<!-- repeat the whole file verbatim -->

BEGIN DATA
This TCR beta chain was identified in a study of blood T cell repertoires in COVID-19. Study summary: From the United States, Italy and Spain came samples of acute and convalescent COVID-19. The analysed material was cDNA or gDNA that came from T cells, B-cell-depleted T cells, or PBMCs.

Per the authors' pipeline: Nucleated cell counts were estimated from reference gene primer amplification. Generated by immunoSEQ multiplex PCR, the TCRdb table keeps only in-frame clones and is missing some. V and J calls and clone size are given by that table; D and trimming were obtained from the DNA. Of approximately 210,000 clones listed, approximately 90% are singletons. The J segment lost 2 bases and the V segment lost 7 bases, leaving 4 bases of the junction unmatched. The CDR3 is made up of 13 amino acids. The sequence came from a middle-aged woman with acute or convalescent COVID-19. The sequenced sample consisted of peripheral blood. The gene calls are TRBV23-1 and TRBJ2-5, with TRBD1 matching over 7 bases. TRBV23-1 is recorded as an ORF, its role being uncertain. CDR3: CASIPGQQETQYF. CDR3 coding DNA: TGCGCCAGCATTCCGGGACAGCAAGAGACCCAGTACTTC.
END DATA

This TCR beta chain was identified in a study of blood T cell repertoires in COVID-19. Study summary: From the United States, Italy and Spain came samples of acute and convalescent COVID-19. The analysed material was cDNA or gDNA that came from T cells, B-cell-depleted T cells, or PBMCs.

Per the authors' pipeline: Nucleated cell counts were estimated from reference gene primer amplification. Generated by immunoSEQ multiplex PCR, the TCRdb table keeps only in-frame clones and is missing some. V and J calls and clone size are given by that table; D and trimming were obtained from the DNA. Of approximately 210,000 clones listed, approximately 90% are singletons. The J segment lost 2 bases and the V segment lost 7 bases, leaving 4 bases of the junction unmatched. The CDR3 is made up of 13 amino acids. The sequence came from a middle-aged woman with acute or convalescent COVID-19. The sequenced sample consisted of peripheral blood. The gene calls are TRBV23-1 and TRBJ2-5, with TRBD1 matching over 7 bases. TRBV23-1 is recorded as an ORF, its role being uncertain. CDR3: CASIPGQQETQYF. CDR3 coding DNA: TGCGCCAGCATTCCGGGACAGCAAGAGACCCAGTACTTC.